Supreme Court Justice Joseph Teresi (See Profile) of Albany said Wednesday that he will retire on June 26 after nearly 21 years on the bench.

Teresi’s exodus, coupled with the elevation of two of his colleagues to the Appellate Division, Third Department and the promotion of a third to an administrative post will leave Albany County without a full-time Supreme Court justice. Five Court of Claims judges are serving as acting Supreme Court justices in Albany.

Teresi, 67, said he decided to step down midyear after doing “an evaluation of all my priorities” and “deciding to leave on my own terms.” A former Albany County public defender, Teresi practiced with Ainsworth, Sullivan, Tracy, Knauf, Warner and Ruslander before being elected to the Supreme Court bench in 1993. He was reelected in 2007.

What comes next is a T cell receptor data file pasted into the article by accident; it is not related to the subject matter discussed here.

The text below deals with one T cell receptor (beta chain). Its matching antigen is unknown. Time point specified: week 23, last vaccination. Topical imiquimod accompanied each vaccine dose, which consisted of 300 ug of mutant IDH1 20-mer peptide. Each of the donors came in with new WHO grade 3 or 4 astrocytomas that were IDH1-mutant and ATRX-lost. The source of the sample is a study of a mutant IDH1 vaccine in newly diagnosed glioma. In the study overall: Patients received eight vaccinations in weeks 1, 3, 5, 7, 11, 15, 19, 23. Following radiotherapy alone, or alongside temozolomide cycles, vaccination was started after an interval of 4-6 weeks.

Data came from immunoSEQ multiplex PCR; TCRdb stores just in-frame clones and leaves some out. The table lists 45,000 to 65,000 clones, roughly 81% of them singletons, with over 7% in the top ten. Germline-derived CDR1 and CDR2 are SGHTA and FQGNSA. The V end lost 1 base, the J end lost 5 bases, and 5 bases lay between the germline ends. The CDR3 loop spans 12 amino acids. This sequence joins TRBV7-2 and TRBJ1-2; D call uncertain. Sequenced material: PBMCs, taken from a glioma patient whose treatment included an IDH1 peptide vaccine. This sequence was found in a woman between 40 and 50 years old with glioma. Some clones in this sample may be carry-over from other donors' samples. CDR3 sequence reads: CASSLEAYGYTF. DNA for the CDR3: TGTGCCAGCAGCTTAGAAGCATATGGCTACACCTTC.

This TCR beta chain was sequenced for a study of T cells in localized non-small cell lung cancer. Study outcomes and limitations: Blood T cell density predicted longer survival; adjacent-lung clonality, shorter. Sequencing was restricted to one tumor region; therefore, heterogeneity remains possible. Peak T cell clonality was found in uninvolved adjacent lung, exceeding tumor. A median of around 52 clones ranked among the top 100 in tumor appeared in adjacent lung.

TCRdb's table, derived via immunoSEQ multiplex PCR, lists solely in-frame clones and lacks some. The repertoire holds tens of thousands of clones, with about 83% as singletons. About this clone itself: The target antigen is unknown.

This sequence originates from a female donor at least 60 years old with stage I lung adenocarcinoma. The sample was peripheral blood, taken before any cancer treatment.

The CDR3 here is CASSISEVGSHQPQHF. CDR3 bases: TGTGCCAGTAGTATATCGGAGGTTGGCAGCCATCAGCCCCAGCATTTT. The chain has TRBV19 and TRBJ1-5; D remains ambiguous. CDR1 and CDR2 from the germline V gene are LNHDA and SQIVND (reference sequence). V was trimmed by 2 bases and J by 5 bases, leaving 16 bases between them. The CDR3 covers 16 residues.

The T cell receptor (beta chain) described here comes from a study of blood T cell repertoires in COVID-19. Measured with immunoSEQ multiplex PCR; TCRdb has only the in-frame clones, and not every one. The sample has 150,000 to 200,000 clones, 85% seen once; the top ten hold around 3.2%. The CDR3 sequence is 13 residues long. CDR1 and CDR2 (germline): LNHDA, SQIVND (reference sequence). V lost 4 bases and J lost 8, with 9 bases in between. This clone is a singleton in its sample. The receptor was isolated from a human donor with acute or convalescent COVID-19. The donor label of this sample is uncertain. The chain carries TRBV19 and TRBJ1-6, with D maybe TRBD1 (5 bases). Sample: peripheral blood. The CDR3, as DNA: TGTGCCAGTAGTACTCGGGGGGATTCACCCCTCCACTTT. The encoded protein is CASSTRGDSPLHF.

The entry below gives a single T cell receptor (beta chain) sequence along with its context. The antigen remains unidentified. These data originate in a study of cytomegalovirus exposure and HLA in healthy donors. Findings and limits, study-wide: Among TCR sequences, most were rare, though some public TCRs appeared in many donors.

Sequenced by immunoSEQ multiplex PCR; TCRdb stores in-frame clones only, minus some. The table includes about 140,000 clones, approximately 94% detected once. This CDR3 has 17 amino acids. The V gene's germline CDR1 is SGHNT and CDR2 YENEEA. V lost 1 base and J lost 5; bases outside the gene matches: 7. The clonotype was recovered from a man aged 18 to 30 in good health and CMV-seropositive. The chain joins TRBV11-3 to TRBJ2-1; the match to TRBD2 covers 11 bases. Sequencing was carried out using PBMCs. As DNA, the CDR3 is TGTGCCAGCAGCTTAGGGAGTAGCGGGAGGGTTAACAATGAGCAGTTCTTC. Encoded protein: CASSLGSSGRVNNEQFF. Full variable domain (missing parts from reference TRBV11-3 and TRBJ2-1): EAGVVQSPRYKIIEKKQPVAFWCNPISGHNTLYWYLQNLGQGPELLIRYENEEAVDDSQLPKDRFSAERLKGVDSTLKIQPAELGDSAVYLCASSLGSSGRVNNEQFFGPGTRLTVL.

Teresi’s most prominent case was likely the 2000 trial of four New York Police Department officers who were involved in the shooting death of Amadou Diallo, an unarmed African immigrant who was mistaken for a rape suspect. The case was transferred to Albany by the Appellate Division, First Department, because of prejudicial pretrial publicity.

Teresi ran a typically tight courtroom, garnering praise from several observers. Yet the controversial acquittals resulted in outrage in the New York City minority community.

The judge also had run-ins with the Commission on Judicial Conduct, which twice publicly rebuked him, once for abuse of power and the once for behavior on the bench that was “injudicious, impatient and discourteous.”

By leaving in June, Teresi gives Gov. Andrew Cuomo, a fellow Democrat, an opportunity to appoint a replacement until the election. But it will also leave Albany County without a resident, full-time elected Supreme Court justice.